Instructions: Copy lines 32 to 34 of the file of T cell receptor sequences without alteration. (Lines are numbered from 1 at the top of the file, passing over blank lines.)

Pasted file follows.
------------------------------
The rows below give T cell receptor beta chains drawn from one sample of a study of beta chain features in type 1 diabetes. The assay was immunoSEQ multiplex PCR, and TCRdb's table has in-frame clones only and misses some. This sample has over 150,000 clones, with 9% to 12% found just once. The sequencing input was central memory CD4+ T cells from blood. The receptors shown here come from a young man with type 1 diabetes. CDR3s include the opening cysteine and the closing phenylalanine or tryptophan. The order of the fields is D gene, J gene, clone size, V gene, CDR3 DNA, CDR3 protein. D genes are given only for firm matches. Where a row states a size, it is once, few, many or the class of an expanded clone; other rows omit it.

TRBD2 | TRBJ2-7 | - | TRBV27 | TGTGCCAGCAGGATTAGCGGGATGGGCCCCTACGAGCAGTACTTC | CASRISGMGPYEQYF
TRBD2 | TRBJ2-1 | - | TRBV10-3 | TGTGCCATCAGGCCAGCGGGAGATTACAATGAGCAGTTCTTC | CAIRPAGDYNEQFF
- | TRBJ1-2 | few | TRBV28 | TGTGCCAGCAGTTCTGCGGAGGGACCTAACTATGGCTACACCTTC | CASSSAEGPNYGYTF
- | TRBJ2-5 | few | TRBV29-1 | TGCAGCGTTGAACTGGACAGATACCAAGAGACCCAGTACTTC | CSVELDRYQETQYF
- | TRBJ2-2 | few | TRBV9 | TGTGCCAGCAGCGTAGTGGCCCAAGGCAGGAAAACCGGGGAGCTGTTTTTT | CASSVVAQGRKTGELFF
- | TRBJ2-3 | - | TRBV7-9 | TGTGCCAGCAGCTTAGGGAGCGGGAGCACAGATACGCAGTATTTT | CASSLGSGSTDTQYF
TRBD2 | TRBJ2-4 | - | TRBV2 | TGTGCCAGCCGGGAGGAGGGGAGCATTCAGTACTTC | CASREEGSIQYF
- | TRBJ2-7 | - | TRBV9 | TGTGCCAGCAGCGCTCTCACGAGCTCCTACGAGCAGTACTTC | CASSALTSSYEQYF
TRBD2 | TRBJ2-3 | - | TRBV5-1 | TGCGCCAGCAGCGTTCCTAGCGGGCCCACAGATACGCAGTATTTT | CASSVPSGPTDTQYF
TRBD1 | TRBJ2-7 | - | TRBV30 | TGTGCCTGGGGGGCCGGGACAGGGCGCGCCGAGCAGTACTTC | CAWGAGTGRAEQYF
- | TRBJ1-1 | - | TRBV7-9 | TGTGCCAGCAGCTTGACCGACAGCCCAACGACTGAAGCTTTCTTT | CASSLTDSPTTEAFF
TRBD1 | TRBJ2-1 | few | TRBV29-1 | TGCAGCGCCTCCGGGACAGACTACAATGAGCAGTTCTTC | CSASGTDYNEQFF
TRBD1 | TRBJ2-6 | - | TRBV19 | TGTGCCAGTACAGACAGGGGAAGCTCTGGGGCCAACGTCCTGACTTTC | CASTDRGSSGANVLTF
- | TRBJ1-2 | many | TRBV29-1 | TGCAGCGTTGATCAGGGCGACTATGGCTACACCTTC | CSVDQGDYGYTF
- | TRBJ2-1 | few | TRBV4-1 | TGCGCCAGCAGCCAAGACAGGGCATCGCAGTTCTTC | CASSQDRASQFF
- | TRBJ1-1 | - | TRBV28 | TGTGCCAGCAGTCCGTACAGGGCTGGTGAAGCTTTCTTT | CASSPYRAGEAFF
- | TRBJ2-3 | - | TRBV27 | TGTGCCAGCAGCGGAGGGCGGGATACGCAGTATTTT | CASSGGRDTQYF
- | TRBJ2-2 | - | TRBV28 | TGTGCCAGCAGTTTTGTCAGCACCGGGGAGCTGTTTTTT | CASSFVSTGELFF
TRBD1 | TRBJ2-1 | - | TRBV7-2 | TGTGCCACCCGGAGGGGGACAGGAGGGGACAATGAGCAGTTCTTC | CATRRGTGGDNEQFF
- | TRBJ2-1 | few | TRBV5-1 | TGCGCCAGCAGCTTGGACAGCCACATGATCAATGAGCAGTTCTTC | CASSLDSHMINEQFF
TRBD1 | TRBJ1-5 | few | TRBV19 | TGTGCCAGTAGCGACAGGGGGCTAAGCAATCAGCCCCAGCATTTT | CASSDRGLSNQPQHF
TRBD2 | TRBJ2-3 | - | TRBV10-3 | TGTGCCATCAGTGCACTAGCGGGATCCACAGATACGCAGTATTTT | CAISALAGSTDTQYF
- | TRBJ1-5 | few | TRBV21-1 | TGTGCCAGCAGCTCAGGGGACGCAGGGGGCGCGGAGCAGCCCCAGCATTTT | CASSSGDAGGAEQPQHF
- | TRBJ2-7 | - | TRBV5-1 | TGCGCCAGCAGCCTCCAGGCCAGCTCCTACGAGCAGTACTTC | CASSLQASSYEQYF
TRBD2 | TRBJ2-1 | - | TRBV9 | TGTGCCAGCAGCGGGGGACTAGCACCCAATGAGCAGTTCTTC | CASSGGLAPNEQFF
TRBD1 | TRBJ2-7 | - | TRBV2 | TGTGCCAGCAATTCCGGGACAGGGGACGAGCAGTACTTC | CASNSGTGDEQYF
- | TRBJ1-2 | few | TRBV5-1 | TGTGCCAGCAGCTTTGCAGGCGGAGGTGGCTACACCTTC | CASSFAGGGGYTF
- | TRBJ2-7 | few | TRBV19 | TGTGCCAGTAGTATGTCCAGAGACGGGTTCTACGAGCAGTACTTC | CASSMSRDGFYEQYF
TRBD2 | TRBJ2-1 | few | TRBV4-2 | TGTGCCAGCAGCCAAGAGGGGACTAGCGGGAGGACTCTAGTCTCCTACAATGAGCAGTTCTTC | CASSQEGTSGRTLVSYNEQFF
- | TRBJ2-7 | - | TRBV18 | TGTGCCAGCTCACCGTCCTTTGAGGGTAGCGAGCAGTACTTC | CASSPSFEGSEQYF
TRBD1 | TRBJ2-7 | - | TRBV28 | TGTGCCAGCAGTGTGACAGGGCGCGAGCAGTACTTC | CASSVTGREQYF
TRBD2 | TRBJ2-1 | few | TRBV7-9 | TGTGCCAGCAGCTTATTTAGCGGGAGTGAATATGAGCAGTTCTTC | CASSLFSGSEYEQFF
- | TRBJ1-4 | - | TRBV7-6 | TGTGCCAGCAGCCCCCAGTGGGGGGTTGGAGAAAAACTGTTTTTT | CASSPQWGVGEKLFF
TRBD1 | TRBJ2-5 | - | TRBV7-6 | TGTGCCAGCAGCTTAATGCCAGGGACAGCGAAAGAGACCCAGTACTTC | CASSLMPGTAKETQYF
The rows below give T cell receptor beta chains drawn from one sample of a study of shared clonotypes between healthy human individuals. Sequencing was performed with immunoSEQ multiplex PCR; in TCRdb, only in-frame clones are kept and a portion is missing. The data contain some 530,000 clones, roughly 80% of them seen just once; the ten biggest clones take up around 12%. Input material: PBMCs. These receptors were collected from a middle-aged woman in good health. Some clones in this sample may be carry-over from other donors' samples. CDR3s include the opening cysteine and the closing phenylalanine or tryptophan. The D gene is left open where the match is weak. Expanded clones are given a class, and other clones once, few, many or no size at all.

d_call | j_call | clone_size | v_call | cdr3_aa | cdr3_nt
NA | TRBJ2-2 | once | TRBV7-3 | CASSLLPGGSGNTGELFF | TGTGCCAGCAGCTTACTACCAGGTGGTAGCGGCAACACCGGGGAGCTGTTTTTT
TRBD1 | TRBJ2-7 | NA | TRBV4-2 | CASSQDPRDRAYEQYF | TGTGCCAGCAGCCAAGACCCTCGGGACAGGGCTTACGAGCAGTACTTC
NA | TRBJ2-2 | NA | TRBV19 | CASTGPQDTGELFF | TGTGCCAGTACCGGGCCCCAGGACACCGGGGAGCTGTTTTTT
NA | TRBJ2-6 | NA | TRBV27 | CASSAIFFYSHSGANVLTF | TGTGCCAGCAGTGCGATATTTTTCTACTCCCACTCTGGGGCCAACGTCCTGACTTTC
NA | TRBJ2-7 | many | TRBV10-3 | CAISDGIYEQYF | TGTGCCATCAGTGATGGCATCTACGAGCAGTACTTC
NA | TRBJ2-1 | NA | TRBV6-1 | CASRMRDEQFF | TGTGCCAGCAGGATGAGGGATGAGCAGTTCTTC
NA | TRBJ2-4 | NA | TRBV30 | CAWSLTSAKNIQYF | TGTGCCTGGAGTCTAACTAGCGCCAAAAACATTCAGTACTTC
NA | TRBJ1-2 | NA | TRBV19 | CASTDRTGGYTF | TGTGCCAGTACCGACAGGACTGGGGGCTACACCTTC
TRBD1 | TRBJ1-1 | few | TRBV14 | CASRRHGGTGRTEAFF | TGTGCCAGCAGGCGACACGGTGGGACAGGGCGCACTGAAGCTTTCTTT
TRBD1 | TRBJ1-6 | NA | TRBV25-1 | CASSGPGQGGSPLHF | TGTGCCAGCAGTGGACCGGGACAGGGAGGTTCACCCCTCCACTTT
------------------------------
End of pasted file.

TRBD1 | TRBJ2-7 | - | TRBV28 | TGTGCCAGCAGTGTGACAGGGCGCGAGCAGTACTTC | CASSVTGREQYF
TRBD2 | TRBJ2-1 | few | TRBV7-9 | TGTGCCAGCAGCTTATTTAGCGGGAGTGAATATGAGCAGTTCTTC | CASSLFSGSEYEQFF
- | TRBJ1-4 | - | TRBV7-6 | TGTGCCAGCAGCCCCCAGTGGGGGGTTGGAGAAAAACTGTTTTTT | CASSPQWGVGEKLFF